I Tripped and Fell. Do I Have a Case?
Oct. 17, 2016
Slips, trips and falls cause 15% of all accidental deaths. They are second to only motor vehicle collisions as a cause of fatalities. Every day people injure themselves by tripping and falling in retail stores. These injured people often wonder if the retailer is legally responsible for the injuries that occur as a result of the fall. In order to prove a case against a retailer or property owner under a premise liability cause of action, the injured party must prove the following:
1. The Injured Party was an invitee.
An invitee is a person who enters the premises with the possessor’s express or implied knowledge and for the possessor’s benefit. Examples of invitees are customers, tenants, employees, members of a club, etc.
2. The Defendant was a possessor of the property.
A possessor is anyone who has control over the premises. This could be the owner of the property or a tenant renting the property.
3. A condition of the premises posed an unreasonable risk of harm.
An unreasonable risk of harm is something that is dangerous and unreasonable given the environment. For example, a hole in the middle of an aisle would be an unreasonable condition. A wet floor, uneven tile, cords across a walkway, stairs without rails and empty displays are all examples of possible unreasonably dangerous conditions.
4. The Defendant knew or reasonably should have known of the danger.
This is one of the more difficult elements to prove in most trip and fall cases. The injured party must prove that the Defendant had actual knowledge of the danger or at minimum should have known about the danger. Often injured parties are not able to prove actual knowledge, so they must prove the Defendant should have known. In order to prove the Defendant should have known, the injured party must prove that the danger existed long enough for the Defendant or one of the Defendant’s employees to discover the danger under ordinary circumstances. This is often difficult as well. For example, if a person slips on a wet floor, but has no idea how long the floor was wet, it is extremely difficult to prove the Defendant should have known of the danger. Injured parties often fail to have a wining case because of this required element for a successful lawsuit.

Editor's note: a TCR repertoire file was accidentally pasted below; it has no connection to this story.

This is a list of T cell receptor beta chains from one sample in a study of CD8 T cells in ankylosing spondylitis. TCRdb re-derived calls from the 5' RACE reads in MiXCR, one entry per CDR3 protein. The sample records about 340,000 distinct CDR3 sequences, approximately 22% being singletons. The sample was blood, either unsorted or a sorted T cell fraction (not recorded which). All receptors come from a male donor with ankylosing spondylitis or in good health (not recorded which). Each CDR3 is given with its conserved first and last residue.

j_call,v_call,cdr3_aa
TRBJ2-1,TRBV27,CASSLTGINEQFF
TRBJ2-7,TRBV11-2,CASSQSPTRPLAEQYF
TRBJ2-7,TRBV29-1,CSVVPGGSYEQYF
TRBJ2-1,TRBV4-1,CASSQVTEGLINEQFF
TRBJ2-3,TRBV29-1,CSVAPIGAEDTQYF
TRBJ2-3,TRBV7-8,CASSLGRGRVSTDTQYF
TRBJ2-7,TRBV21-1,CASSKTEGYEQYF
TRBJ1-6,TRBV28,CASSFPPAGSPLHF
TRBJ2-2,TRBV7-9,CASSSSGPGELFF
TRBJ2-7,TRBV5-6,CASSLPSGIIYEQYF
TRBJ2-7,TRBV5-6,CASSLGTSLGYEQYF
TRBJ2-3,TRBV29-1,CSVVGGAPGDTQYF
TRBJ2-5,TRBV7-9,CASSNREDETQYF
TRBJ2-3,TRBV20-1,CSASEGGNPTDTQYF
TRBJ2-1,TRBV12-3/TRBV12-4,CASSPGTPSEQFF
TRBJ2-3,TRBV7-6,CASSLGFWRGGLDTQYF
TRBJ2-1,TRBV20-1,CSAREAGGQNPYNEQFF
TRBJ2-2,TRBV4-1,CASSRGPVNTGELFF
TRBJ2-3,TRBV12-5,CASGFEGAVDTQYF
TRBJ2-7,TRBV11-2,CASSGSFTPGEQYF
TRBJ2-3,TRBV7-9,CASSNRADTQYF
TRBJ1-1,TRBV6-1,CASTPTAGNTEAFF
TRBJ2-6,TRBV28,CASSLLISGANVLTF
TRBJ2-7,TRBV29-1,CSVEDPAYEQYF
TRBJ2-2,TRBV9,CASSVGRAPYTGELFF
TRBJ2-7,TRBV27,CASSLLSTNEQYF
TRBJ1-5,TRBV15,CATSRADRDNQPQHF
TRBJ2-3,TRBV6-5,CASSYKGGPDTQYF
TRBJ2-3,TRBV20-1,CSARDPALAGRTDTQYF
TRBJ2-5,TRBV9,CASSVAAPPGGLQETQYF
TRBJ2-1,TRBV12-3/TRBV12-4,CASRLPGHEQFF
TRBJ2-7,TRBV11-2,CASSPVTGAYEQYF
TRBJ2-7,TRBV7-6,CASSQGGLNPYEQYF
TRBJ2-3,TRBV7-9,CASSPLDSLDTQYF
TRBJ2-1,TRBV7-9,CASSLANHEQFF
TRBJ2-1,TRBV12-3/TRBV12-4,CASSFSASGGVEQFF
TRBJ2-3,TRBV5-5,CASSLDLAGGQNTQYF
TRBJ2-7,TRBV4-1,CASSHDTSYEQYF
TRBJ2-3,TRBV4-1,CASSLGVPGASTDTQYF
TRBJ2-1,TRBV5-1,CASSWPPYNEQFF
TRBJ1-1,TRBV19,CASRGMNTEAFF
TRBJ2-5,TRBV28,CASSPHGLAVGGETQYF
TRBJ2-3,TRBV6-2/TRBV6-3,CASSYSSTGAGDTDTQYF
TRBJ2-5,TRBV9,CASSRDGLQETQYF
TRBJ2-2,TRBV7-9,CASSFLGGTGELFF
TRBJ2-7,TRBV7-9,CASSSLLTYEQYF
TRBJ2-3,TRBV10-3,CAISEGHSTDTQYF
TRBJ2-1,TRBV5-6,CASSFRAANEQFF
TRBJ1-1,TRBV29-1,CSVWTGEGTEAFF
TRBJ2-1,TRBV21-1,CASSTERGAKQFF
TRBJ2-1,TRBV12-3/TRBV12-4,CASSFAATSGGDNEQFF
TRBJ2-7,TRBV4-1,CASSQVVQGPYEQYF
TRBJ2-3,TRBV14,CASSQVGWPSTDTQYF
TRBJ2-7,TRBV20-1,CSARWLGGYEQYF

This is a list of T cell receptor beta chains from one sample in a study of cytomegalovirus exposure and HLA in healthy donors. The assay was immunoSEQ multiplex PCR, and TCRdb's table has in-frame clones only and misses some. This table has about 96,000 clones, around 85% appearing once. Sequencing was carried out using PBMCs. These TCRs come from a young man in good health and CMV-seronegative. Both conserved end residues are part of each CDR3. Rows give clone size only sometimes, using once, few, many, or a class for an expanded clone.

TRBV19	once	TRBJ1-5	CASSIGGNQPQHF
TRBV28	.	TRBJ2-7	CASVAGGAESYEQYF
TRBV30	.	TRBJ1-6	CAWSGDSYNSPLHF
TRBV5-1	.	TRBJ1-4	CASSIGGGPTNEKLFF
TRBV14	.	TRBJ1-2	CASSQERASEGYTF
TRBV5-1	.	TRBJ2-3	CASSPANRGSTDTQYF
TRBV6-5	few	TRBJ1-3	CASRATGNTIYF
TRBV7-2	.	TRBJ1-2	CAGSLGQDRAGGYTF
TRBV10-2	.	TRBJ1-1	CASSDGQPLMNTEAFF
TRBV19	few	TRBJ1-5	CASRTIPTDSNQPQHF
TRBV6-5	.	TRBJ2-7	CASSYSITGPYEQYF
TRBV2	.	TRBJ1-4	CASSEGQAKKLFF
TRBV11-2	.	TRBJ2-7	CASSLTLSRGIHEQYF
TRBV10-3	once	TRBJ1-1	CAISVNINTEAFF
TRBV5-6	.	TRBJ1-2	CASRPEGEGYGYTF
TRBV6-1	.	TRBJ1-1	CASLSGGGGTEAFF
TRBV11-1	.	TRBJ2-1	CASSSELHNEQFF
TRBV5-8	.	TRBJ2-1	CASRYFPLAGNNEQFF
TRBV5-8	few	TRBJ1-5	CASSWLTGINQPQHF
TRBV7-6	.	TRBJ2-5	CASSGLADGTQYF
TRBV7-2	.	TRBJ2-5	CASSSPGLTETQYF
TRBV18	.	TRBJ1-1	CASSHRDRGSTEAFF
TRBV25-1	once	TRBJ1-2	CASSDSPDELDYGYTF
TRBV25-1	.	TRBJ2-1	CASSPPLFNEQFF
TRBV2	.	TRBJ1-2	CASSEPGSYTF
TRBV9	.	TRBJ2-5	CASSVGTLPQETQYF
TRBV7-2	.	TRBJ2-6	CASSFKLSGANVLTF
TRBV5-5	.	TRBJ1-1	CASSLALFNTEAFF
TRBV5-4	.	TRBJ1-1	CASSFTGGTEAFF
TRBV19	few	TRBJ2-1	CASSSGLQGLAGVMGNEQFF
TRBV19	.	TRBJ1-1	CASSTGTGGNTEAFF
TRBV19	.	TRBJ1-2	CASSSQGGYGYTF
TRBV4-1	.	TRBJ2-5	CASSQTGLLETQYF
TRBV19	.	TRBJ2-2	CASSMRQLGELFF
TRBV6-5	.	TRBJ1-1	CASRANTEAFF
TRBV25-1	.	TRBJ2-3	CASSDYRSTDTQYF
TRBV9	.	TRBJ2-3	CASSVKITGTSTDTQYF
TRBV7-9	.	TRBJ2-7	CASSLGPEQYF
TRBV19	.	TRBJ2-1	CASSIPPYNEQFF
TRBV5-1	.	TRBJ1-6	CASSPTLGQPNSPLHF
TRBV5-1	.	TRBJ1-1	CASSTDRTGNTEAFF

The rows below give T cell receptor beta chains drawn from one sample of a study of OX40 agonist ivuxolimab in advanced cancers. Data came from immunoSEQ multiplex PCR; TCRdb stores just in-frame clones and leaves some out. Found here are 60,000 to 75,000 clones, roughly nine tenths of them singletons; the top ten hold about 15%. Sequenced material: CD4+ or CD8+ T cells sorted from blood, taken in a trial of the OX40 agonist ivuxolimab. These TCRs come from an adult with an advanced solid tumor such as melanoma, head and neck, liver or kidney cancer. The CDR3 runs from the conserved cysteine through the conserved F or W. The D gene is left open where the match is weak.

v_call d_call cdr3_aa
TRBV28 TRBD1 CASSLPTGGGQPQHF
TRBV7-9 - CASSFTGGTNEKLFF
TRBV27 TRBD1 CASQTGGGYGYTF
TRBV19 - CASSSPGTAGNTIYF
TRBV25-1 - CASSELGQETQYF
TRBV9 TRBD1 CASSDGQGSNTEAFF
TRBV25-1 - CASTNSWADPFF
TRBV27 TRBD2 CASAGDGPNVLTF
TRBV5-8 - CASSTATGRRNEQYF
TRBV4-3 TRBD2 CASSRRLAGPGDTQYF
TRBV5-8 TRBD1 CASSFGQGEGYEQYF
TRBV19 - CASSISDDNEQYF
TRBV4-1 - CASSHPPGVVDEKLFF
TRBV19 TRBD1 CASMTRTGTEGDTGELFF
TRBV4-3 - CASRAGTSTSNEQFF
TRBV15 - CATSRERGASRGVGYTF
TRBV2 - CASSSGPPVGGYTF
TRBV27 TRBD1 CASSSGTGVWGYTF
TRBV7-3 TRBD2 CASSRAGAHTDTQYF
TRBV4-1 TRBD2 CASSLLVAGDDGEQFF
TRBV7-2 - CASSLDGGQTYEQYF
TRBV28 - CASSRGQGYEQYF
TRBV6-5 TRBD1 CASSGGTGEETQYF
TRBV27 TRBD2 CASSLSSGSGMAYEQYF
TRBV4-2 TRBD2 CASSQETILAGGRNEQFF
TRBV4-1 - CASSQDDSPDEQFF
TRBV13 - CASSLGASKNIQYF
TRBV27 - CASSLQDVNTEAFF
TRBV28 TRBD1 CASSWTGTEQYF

5. The Defendant breached its duty of ordinary care by failing to adequately warn the plaintiff of the condition and failing to make the condition reasonably safe.
The injured party may prove this element by showing there was no warning about the dangerous condition and there was enough time for the Defendant to make the dangerous condition safe.
6. The Defendant’s breach proximately caused the Injured Party’s injury.
This element is proven by showing the injury was caused by the fall and not another source such as a prior accident.
If you were injured as a result of a trip and fall caused by a dangerous condition, call O’Hara Law Firm.